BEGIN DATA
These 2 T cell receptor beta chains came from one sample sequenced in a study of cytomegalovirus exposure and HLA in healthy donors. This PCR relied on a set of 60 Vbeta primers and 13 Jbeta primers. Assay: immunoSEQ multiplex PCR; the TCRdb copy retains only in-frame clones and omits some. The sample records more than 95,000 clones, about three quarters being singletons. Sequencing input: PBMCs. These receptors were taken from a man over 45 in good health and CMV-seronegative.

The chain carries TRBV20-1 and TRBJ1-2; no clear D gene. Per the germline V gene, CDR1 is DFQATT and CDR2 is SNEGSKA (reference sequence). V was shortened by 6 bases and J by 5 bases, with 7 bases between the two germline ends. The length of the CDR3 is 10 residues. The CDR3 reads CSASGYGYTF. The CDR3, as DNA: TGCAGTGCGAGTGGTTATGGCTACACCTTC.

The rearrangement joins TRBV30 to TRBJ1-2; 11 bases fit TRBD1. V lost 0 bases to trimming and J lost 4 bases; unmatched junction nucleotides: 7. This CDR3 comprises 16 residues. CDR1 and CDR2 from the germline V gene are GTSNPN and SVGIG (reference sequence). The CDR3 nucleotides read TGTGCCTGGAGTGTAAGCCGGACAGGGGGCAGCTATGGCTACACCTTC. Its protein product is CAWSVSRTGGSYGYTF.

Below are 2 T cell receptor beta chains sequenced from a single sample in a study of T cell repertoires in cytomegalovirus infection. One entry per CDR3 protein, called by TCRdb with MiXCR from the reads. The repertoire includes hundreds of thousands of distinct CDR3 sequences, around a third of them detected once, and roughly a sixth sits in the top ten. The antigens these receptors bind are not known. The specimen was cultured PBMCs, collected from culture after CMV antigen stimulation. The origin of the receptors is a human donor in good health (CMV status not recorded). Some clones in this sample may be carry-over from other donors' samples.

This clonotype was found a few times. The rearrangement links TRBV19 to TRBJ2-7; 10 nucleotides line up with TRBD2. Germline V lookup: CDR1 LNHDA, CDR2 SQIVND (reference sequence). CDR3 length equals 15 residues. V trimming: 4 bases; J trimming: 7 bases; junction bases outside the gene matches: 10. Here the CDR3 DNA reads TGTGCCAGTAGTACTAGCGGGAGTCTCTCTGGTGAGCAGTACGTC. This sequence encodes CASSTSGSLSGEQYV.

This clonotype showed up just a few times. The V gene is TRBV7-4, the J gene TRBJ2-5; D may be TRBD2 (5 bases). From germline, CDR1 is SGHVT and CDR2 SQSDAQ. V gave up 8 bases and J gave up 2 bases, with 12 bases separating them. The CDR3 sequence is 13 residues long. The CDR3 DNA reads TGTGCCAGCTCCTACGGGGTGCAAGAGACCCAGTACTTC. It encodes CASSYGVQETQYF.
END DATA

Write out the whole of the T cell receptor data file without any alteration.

These 2 T cell receptor beta chains came from one sample sequenced in a study of cytomegalovirus exposure and HLA in healthy donors. This PCR relied on a set of 60 Vbeta primers and 13 Jbeta primers. Assay: immunoSEQ multiplex PCR; the TCRdb copy retains only in-frame clones and omits some. The sample records more than 95,000 clones, about three quarters being singletons. Sequencing input: PBMCs. These receptors were taken from a man over 45 in good health and CMV-seronegative.

The chain carries TRBV20-1 and TRBJ1-2; no clear D gene. Per the germline V gene, CDR1 is DFQATT and CDR2 is SNEGSKA (reference sequence). V was shortened by 6 bases and J by 5 bases, with 7 bases between the two germline ends. The length of the CDR3 is 10 residues. The CDR3 reads CSASGYGYTF. The CDR3, as DNA: TGCAGTGCGAGTGGTTATGGCTACACCTTC.

The rearrangement joins TRBV30 to TRBJ1-2; 11 bases fit TRBD1. V lost 0 bases to trimming and J lost 4 bases; unmatched junction nucleotides: 7. This CDR3 comprises 16 residues. CDR1 and CDR2 from the germline V gene are GTSNPN and SVGIG (reference sequence). The CDR3 nucleotides read TGTGCCTGGAGTGTAAGCCGGACAGGGGGCAGCTATGGCTACACCTTC. Its protein product is CAWSVSRTGGSYGYTF.

Below are 2 T cell receptor beta chains sequenced from a single sample in a study of T cell repertoires in cytomegalovirus infection. One entry per CDR3 protein, called by TCRdb with MiXCR from the reads. The repertoire includes hundreds of thousands of distinct CDR3 sequences, around a third of them detected once, and roughly a sixth sits in the top ten. The antigens these receptors bind are not known. The specimen was cultured PBMCs, collected from culture after CMV antigen stimulation. The origin of the receptors is a human donor in good health (CMV status not recorded). Some clones in this sample may be carry-over from other donors' samples.

This clonotype was found a few times. The rearrangement links TRBV19 to TRBJ2-7; 10 nucleotides line up with TRBD2. Germline V lookup: CDR1 LNHDA, CDR2 SQIVND (reference sequence). CDR3 length equals 15 residues. V trimming: 4 bases; J trimming: 7 bases; junction bases outside the gene matches: 10. Here the CDR3 DNA reads TGTGCCAGTAGTACTAGCGGGAGTCTCTCTGGTGAGCAGTACGTC. This sequence encodes CASSTSGSLSGEQYV.

This clonotype showed up just a few times. The V gene is TRBV7-4, the J gene TRBJ2-5; D may be TRBD2 (5 bases). From germline, CDR1 is SGHVT and CDR2 SQSDAQ. V gave up 8 bases and J gave up 2 bases, with 12 bases separating them. The CDR3 sequence is 13 residues long. The CDR3 DNA reads TGTGCCAGCTCCTACGGGGTGCAAGAGACCCAGTACTTC. It encodes CASSYGVQETQYF.